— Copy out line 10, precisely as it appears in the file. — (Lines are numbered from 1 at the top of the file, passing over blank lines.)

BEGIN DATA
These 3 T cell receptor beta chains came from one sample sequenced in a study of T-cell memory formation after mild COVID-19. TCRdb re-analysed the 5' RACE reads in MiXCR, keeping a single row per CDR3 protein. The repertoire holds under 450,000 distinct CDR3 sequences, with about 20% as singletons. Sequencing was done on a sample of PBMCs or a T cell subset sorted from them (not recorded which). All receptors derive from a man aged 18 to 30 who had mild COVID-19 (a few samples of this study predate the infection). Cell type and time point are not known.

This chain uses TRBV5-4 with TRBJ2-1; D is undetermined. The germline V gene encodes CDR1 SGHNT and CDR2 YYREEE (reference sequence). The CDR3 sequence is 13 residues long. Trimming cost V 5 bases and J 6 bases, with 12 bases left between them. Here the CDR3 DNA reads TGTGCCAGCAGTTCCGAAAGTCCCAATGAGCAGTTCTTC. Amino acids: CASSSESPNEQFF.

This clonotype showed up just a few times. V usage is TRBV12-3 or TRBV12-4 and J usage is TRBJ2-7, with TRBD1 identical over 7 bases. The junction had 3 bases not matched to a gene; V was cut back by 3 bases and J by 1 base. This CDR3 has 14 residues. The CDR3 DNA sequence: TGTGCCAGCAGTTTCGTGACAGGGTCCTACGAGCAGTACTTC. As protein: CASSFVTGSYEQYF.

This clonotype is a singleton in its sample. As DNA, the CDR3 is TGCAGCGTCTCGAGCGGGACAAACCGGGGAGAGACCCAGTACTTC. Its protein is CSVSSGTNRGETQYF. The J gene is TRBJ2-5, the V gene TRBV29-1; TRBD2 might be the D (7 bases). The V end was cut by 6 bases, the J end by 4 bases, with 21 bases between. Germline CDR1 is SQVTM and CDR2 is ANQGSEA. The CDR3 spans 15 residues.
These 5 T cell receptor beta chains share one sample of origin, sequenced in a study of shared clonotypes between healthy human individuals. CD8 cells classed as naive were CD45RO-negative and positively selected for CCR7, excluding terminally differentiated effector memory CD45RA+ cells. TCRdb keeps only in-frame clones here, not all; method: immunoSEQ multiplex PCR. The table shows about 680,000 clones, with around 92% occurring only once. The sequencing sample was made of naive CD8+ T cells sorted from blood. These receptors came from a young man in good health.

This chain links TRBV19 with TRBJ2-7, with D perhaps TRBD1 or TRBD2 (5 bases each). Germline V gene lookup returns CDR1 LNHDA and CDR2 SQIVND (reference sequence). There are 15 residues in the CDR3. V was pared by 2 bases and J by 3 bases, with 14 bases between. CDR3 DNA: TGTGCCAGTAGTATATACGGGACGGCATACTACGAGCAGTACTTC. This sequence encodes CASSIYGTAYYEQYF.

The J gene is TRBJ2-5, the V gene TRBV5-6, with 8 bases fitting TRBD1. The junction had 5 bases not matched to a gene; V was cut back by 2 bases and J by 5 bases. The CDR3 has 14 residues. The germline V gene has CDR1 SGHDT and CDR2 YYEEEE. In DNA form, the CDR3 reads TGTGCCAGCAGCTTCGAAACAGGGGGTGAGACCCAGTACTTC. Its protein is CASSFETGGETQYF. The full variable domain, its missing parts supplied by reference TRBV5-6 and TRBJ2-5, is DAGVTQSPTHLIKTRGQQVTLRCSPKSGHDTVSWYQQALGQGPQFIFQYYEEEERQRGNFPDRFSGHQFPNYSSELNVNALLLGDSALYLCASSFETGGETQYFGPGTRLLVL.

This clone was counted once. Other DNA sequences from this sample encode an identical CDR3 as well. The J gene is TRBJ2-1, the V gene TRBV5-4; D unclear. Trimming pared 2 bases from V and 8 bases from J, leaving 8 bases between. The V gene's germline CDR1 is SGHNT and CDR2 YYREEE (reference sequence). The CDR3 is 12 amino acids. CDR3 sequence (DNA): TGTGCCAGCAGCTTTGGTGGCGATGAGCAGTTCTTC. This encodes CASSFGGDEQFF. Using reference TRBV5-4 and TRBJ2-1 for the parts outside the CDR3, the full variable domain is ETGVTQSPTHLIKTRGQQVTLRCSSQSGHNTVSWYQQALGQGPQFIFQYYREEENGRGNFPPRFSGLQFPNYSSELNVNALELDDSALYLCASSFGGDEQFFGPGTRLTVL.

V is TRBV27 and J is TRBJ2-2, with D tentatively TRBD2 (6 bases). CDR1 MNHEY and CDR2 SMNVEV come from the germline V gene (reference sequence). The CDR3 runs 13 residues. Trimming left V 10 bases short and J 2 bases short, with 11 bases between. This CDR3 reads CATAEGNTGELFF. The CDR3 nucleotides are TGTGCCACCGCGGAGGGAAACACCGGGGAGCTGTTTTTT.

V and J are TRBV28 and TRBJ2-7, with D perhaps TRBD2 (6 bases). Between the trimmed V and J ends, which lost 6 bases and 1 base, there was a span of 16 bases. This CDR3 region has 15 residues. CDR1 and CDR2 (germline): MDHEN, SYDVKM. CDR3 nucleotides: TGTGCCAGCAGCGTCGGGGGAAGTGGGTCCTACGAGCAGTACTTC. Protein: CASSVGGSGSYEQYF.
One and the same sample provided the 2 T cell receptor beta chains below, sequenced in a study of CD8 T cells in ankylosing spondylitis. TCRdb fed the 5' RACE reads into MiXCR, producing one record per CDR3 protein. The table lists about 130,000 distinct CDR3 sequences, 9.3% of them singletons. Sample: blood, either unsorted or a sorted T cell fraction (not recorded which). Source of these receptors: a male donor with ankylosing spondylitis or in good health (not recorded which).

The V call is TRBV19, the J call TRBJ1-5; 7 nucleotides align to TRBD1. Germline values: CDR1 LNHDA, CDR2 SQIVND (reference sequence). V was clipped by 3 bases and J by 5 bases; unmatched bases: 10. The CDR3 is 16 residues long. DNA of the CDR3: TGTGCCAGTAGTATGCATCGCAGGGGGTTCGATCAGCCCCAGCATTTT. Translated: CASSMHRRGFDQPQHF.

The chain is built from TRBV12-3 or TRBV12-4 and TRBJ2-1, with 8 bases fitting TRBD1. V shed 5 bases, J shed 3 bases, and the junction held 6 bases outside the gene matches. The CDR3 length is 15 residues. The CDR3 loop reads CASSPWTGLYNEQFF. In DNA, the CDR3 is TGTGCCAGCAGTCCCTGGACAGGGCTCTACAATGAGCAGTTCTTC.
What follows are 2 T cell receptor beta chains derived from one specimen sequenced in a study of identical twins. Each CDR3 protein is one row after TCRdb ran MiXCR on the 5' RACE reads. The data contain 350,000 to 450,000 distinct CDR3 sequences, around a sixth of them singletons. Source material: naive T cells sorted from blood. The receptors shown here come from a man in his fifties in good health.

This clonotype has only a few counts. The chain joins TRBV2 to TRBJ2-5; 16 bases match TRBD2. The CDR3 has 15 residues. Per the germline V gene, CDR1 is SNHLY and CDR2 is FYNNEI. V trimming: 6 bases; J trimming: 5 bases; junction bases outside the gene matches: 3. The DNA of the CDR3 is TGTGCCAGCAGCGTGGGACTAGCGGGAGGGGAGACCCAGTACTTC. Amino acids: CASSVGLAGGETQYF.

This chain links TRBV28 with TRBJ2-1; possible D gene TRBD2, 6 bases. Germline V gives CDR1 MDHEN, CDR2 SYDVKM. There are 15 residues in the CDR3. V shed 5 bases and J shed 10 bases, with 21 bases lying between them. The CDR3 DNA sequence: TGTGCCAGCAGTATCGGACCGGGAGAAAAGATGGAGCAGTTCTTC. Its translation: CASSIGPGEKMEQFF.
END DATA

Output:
V and J are TRBV28 and TRBJ2-7, with D perhaps TRBD2 (6 bases). Between the trimmed V and J ends, which lost 6 bases and 1 base, there was a span of 16 bases. This CDR3 region has 15 residues. CDR1 and CDR2 (germline): MDHEN, SYDVKM. CDR3 nucleotides: TGTGCCAGCAGCGTCGGGGGAAGTGGGTCCTACGAGCAGTACTTC. Protein: CASSVGGSGSYEQYF.